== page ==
Politics and Strategy

Op-Ed

Autocracy Generates Fear About Secret Powers

Author: Steven A. Cook
New York Times

The Turkish authorities have blamed the self-declared Islamic State for the attack on a peace rally in Ankara that took the lives of more than 100 people, though others in Turkey are not so sure. Critics of the dominant Justice and Development Party (A.K.P.), and some victims say the violence is more likely the work of either the government itself or the so-called deep state, designed to destabilize Turkey in a way that undermines Kurdish political goals and the A.K.P.’s efforts to transform Turkish politics.

See more in Turkey; Congresses, Parliaments, National Legislatures; Corruption and Bribery

Article

Why Obama’s National Security Strategy Seems a Lot Like Bush’s

Author: Matthew C. Waxman
Time.com

Matthew Waxman reviews Charlie Savage’s new book Power Wars: Inside Obama’s Post-9/11 Presidency. Waxman writes about the ways in which Savage explains the different styles, and yet remarkable continuity, in foreign policy between President Obama and his predecessor, President Bush. Waxman notes that Savage’s novel contribution is the way he not only demonstrates the surprising continuity in their two foreign policies but in explaining the cause of that continuity.

 

See more in United States; Presidents and Chiefs of State; Diplomacy and Statecraft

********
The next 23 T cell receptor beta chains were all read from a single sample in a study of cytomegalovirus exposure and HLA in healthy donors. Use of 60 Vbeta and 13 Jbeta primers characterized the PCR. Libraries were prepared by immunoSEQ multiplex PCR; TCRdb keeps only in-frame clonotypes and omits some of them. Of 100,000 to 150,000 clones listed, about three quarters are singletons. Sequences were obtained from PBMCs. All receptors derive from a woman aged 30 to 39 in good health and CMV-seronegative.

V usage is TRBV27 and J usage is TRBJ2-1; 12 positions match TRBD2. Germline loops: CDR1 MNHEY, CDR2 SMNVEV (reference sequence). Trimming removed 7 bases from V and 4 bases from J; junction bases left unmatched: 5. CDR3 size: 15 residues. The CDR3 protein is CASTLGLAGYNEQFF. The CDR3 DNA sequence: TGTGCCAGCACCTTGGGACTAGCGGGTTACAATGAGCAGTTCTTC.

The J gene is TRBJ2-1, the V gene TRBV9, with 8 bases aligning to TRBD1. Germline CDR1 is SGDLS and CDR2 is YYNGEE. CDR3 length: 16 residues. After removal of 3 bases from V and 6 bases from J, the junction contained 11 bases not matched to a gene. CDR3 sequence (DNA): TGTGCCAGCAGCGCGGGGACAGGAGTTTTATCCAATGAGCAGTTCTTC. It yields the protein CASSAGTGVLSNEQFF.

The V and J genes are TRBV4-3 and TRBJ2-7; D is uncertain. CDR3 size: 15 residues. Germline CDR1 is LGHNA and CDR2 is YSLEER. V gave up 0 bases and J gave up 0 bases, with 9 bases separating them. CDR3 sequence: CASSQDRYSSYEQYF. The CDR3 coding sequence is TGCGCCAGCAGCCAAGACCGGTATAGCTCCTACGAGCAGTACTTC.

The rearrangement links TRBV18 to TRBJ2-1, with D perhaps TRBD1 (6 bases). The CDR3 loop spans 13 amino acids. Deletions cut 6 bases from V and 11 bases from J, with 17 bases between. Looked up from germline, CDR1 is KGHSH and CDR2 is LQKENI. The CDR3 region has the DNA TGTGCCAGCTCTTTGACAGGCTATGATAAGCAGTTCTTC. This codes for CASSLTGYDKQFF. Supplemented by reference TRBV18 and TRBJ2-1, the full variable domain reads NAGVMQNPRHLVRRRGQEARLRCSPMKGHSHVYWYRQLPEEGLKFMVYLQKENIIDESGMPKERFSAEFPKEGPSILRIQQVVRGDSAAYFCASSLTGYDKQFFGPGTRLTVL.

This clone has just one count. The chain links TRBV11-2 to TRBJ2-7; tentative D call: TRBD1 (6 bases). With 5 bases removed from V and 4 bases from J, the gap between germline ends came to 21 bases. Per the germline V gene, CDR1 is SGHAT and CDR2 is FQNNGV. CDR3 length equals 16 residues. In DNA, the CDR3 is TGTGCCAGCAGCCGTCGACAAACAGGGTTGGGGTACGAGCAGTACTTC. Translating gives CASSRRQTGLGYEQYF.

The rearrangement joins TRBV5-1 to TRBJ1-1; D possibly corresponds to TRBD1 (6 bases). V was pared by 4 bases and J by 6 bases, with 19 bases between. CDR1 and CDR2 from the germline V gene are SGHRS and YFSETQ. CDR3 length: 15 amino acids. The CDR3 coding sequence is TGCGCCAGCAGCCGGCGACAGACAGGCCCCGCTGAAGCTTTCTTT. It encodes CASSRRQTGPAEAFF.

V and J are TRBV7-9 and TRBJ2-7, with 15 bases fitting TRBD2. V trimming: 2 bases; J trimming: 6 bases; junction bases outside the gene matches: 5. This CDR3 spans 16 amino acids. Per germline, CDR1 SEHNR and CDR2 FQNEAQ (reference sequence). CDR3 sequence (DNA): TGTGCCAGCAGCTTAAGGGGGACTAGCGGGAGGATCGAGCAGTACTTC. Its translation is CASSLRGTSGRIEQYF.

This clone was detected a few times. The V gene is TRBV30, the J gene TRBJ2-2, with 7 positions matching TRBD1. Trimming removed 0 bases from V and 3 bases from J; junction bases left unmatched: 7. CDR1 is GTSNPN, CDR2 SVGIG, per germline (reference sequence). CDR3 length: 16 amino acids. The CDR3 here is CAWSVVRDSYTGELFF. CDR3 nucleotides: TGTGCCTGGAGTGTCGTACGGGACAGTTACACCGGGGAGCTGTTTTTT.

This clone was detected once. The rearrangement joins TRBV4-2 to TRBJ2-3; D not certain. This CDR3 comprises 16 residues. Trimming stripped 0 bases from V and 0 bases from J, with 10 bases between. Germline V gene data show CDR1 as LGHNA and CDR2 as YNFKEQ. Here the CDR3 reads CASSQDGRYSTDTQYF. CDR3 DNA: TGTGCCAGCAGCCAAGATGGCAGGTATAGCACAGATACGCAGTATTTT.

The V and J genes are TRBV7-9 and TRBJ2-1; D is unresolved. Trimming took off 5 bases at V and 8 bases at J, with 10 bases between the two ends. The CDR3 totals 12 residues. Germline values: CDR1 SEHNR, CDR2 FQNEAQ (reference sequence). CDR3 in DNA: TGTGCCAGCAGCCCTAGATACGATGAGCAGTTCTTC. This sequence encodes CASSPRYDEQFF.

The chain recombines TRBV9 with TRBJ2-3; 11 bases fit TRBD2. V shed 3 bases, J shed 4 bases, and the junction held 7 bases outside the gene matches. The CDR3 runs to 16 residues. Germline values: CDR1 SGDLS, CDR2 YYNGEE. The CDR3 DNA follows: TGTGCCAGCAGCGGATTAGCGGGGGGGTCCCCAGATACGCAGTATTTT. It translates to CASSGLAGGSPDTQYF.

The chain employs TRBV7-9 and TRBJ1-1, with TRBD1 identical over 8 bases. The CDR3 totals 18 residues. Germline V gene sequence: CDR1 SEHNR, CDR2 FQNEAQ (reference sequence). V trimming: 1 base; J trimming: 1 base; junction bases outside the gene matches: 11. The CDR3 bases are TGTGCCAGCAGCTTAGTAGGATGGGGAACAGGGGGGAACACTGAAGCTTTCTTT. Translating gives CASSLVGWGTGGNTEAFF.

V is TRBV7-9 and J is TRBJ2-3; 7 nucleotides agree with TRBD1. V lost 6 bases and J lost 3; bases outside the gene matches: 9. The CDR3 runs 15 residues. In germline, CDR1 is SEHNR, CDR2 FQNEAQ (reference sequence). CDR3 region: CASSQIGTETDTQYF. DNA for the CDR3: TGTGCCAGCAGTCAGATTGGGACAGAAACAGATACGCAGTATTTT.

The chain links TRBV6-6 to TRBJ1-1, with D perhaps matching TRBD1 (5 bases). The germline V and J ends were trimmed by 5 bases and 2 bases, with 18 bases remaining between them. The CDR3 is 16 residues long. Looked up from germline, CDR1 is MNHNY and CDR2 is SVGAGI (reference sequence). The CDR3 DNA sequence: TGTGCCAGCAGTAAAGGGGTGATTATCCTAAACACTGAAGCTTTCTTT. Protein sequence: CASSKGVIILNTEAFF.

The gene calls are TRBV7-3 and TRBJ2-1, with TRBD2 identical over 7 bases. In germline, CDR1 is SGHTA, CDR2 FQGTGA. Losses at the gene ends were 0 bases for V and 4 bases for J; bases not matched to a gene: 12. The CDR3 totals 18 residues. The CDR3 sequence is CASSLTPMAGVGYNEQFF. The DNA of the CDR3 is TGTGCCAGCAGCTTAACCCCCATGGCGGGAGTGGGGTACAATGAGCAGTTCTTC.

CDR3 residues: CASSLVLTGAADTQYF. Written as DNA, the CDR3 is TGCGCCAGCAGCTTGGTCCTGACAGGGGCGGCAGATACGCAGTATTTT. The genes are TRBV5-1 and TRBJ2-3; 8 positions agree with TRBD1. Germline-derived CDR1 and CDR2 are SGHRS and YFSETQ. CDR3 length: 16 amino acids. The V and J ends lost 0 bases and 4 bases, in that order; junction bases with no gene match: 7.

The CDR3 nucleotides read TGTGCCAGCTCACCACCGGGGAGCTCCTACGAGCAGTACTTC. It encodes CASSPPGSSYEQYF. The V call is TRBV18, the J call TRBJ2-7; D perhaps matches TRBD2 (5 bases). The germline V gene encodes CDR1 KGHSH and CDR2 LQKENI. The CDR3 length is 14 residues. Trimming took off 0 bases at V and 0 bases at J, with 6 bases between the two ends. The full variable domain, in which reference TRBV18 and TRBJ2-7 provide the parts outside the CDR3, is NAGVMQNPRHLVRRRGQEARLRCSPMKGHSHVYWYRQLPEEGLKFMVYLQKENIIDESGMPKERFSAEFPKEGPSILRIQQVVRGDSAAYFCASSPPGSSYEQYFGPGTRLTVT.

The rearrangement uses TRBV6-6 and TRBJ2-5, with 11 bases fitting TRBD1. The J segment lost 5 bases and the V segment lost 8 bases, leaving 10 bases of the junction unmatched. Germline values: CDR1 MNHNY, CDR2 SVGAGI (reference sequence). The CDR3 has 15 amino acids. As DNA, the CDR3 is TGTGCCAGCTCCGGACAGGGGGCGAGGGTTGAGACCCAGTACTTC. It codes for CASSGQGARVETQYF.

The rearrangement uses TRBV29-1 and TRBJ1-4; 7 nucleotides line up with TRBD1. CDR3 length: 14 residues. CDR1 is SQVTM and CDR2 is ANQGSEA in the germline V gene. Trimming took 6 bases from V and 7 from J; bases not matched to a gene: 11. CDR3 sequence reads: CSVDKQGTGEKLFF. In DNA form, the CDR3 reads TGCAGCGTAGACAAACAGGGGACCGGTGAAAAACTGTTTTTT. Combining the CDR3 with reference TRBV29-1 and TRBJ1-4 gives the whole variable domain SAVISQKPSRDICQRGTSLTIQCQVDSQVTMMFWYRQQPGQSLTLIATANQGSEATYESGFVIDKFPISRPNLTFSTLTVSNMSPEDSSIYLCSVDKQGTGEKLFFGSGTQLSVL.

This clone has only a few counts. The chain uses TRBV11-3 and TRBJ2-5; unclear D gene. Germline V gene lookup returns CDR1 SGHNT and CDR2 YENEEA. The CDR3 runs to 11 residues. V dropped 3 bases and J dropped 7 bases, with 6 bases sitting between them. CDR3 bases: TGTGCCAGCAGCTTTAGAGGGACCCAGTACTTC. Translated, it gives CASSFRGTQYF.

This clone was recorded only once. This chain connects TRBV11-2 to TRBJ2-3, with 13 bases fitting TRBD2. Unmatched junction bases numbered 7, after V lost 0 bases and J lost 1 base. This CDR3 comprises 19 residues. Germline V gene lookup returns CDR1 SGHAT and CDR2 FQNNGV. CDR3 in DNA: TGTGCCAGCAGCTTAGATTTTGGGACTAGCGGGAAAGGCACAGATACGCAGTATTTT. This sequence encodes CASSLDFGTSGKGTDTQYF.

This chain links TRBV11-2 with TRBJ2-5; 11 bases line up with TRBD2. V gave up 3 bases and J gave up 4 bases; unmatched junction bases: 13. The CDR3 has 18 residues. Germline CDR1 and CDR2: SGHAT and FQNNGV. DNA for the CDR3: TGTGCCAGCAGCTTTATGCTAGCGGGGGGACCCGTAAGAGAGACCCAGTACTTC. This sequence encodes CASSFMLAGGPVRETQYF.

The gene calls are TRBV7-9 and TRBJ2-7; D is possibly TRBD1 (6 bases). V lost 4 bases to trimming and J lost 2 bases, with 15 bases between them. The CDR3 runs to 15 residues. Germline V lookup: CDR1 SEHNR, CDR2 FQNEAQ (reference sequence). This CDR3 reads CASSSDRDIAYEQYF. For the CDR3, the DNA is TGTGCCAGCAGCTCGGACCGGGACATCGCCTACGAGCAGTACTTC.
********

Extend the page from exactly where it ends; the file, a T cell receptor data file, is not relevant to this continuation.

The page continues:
Primary Sources

Remarks by Assistant Secretary Russel: U.S.-Asia Policy Update

Daniel R. Russel, assistant secretary at the State Department's Bureau of East Asian and Pacific Affairs, spoke at The Asia Society in New York City on November 4, 2015. He discussed the Obama administration's "rebalance to Asia," which includes the Trans-Pacific Partnership, and developments in the region, such as maritime disputes and diplomatic meetings between leaders from China, Japan, and South Korea.

See more in United States; Asia and Pacific; Grand Strategy; Territorial Disputes

Article

5 Things That the President of Nigeria Can Do to Get His Country Back on Track

Author: Matthew Page
The Washington Post

President Muhammadu Buhari, who was inaugurated May 29, is the antithesis of the stereotypical Nigerian politician: incorruptible, soft-spoken, self-effacing and deliberate. He embraces the nickname “Baba Go-Slow and Steady.” Buhari’s unhurried style has its downsides, however: It took him an unprecedented four months to name a solid but unextraordinary cabinet.

See more in Nigeria; Presidents and Chiefs of State